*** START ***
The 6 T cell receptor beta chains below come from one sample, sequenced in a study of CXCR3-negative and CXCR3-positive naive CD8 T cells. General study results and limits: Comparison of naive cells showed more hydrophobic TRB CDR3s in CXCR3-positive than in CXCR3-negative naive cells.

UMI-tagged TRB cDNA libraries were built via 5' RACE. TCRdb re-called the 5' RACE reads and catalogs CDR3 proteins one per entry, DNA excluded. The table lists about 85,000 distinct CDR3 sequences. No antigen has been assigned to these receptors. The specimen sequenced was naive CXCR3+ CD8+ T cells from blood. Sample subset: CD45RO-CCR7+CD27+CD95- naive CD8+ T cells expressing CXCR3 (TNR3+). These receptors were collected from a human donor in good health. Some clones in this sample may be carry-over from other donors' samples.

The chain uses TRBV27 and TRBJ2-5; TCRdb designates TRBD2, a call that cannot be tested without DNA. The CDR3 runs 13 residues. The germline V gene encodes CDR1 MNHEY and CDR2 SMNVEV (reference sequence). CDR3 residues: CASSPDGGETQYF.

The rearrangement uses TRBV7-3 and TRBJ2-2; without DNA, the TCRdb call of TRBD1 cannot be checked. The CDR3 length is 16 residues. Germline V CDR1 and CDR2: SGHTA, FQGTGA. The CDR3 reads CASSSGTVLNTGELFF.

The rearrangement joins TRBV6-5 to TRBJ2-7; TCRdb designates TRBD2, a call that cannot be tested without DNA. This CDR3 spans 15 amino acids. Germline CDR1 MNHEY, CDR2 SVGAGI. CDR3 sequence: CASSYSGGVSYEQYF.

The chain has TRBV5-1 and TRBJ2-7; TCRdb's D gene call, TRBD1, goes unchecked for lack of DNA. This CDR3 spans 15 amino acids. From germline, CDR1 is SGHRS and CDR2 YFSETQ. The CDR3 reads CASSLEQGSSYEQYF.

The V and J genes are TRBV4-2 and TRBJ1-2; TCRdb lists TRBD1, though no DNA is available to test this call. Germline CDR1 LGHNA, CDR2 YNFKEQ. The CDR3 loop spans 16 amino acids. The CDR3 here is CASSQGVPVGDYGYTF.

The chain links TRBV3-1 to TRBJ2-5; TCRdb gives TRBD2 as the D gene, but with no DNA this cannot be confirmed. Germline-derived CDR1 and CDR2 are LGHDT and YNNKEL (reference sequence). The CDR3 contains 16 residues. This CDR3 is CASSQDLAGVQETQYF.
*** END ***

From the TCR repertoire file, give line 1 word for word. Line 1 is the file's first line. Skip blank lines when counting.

The 6 T cell receptor beta chains below come from one sample, sequenced in a study of CXCR3-negative and CXCR3-positive naive CD8 T cells. General study results and limits: Comparison of naive cells showed more hydrophobic TRB CDR3s in CXCR3-positive than in CXCR3-negative naive cells.